A Rosemark, Tennessee native, Bland first rose to prominence in Memphis as a member of the Beale Streeters, a group that also featured such future luminaries as B.B. King, Junior Parker, Johnny Ace, and Rosco Gordon.
Bland started making his solo mark in the late ’50s for the Duke label, which had relocated from Memphis to Houston, scoring R&B hits such as “Farther Up the Road,” “Little Boy Blue,” and “I Pity the Fool.”
Lending his smooth but grave baritone to material that paved the road from blues and R&B to the emerging, gospel-fueled form known as “soul,” Bland was an artistic rival of such seminal figures as Ray Charles and Sam Cooke, if not quite a commercial one. Bland's 1961 album Two Steps from the Blues remains one of the towering achievements in any of those forms and perhaps one of the most under-recognized classics in all of pop music. Among the highlights in "Lead Me On," a breathtaking record that at once suggests the depths of America's racial history and looks out to feelings more eternal and timeless.
Bland remained a traditionalist, uncrossed-over hit-maker in the ’70s, a period perhaps best remembered now for his “Ain't No Love in the Heart of the City,” later prominently sampled on Jay-Z's album The Blueprint.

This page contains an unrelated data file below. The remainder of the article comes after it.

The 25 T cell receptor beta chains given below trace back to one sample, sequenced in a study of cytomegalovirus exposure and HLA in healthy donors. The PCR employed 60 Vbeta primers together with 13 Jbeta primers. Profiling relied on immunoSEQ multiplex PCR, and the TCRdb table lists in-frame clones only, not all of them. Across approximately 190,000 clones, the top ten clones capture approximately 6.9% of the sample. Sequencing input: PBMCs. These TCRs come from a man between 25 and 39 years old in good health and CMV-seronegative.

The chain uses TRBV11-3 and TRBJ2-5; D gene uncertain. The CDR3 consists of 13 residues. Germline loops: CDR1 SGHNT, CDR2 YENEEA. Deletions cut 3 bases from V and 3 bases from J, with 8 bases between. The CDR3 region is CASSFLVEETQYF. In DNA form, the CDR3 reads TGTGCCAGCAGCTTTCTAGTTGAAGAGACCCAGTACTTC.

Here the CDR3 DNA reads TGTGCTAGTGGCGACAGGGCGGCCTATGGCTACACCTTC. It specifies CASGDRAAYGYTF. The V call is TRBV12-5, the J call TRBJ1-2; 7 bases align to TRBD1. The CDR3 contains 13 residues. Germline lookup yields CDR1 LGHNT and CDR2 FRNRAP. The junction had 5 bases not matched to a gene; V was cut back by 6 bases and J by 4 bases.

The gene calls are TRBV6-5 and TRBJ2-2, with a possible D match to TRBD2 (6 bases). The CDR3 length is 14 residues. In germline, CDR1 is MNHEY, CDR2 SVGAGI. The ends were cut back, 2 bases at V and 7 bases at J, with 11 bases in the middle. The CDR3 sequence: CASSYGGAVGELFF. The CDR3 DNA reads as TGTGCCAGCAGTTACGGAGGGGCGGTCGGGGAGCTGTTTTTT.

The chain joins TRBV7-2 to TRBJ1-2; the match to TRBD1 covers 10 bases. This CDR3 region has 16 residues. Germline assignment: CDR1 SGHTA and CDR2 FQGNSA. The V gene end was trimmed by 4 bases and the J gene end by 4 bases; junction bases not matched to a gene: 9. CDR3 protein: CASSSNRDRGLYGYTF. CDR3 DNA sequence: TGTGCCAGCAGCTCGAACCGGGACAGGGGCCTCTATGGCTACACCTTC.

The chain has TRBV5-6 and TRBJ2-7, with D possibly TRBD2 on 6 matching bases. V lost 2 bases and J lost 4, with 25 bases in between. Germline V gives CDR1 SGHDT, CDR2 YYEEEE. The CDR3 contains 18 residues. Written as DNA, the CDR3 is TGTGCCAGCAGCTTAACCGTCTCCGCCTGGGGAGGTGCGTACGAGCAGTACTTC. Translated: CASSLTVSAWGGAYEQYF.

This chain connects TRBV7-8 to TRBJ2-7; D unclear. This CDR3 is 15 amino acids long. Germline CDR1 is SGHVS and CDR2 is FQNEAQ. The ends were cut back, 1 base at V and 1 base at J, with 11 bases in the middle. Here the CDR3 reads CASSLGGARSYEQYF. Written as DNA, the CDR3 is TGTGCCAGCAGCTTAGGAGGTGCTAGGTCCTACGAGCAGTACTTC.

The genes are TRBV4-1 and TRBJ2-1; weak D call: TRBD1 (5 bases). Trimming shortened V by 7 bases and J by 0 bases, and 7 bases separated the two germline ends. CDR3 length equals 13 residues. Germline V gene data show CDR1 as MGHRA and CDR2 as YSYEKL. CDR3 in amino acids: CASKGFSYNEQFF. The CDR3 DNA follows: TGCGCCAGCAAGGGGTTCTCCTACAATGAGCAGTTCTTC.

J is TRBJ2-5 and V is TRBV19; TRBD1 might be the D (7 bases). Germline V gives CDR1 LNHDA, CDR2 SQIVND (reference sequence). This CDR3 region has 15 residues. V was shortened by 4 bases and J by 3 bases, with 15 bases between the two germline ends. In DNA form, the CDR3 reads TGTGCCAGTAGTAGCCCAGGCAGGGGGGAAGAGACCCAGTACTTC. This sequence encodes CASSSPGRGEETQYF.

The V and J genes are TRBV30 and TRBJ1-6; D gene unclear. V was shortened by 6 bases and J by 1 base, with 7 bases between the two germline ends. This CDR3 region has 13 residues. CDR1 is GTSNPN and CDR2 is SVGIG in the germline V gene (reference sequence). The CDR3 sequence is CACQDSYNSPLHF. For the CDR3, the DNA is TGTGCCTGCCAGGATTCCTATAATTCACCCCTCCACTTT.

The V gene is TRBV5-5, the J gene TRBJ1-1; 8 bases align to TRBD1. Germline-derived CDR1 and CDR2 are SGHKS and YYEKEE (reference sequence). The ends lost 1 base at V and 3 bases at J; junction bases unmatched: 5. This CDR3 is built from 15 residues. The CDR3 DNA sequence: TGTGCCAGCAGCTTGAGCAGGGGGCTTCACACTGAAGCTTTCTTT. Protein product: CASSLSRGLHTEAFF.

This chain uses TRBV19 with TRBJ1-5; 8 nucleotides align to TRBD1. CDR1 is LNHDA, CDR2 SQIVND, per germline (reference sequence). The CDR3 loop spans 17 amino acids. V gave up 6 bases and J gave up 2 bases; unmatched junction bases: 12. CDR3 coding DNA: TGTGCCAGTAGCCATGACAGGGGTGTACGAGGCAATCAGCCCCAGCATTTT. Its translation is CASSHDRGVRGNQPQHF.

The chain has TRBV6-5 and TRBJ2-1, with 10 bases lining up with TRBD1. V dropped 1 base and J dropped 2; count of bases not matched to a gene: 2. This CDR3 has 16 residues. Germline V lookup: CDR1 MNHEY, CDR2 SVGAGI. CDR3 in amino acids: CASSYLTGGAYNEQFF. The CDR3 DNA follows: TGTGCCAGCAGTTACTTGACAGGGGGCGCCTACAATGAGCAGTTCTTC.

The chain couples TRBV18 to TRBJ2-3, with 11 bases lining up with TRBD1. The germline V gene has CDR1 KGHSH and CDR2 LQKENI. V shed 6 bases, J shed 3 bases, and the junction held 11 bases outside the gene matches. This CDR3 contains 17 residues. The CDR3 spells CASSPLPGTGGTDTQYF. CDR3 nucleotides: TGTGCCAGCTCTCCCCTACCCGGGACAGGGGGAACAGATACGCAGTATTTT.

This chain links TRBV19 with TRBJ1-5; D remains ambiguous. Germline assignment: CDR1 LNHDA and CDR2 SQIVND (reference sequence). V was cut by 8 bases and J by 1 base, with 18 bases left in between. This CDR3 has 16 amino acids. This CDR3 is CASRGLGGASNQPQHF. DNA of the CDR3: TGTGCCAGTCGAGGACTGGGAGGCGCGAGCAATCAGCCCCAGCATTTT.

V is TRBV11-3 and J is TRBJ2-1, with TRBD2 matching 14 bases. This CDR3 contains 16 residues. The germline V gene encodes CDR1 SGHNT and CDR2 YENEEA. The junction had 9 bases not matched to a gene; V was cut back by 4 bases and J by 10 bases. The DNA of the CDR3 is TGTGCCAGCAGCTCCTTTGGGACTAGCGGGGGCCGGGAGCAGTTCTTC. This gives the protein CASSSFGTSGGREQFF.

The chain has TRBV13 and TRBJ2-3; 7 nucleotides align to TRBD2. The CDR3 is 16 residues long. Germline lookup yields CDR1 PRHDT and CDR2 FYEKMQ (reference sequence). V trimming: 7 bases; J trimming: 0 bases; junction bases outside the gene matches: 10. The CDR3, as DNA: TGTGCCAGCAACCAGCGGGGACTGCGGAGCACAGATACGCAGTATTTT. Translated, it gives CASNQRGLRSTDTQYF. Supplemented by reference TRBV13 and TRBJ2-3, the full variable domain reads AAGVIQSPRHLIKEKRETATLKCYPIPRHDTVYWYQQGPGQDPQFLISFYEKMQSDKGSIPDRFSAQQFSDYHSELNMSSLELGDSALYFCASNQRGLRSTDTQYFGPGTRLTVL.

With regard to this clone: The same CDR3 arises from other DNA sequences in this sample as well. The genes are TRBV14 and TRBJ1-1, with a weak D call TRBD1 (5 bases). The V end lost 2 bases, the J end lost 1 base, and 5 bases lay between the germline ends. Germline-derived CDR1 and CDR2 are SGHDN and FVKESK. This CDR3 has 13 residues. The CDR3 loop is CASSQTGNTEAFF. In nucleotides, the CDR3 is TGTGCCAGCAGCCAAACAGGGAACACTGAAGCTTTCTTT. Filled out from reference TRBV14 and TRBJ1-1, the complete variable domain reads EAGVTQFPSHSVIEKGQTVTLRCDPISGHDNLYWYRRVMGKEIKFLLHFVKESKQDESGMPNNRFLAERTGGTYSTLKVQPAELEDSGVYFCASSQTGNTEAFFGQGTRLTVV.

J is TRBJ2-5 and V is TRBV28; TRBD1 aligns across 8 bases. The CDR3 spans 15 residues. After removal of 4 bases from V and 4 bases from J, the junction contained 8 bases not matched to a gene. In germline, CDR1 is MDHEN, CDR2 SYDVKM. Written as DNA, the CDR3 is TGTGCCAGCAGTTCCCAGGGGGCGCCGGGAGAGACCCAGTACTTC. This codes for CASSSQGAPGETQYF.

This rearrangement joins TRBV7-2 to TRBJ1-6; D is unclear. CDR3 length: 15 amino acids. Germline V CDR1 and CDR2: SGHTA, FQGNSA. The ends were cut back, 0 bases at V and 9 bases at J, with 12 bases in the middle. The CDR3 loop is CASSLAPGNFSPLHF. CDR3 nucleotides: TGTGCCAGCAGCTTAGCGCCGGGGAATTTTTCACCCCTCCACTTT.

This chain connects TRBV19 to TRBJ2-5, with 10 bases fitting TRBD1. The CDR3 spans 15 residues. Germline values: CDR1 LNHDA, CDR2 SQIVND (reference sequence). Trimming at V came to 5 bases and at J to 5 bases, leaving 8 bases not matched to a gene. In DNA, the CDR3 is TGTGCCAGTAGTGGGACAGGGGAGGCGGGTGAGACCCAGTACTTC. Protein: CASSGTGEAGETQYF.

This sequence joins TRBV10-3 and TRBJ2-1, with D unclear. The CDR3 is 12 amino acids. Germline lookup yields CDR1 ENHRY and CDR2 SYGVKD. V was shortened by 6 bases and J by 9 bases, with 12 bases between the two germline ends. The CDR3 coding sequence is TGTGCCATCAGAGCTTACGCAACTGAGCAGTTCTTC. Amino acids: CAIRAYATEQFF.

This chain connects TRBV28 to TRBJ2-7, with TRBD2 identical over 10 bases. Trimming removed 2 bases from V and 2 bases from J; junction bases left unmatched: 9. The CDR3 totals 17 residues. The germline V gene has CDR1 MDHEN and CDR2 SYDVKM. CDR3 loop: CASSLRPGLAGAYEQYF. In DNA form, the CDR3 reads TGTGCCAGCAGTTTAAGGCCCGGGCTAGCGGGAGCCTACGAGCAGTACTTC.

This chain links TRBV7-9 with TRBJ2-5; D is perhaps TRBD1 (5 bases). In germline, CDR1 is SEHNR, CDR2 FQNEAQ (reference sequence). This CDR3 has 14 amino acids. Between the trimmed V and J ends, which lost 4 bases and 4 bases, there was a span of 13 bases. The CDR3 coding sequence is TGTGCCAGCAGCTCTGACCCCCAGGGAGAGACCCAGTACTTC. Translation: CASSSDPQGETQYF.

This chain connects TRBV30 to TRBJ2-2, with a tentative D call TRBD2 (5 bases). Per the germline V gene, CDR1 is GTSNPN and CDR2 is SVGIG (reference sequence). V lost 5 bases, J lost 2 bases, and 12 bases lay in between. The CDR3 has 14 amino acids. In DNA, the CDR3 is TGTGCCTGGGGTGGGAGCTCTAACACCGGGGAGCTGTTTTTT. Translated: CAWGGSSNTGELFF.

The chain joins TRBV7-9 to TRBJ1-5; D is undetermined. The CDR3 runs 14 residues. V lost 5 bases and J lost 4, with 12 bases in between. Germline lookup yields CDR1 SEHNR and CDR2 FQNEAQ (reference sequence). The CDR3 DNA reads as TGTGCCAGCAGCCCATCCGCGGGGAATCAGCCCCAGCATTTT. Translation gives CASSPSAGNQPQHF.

As the ’70s gave way to the ’80s, Bland settled in as a fixture on the so-called “chitlin' circuit,” signing with venerable Mississippi label Malaco and remaining a regional attraction among soul-blues partisans.
It was a career that landed Bland in multiple Halls of Fame: The Blues Hall of Fame in 1981, the Rock and Roll Hall of Fame in 1992, and, most recently, an inaugural member of the Memphis Music Hall of Fame last year.
This lead into the standard “Stormy Monday Blues,” which was capped by a guitar solo from the house band's Niko Lyras that let Bland take a minute to survey the crowd. “Take your time, son, take your time,” Bland told Lyras. And with that he held up one hand in the air, smiled, and said a simple “Thank you.” But the gratitude was all ours.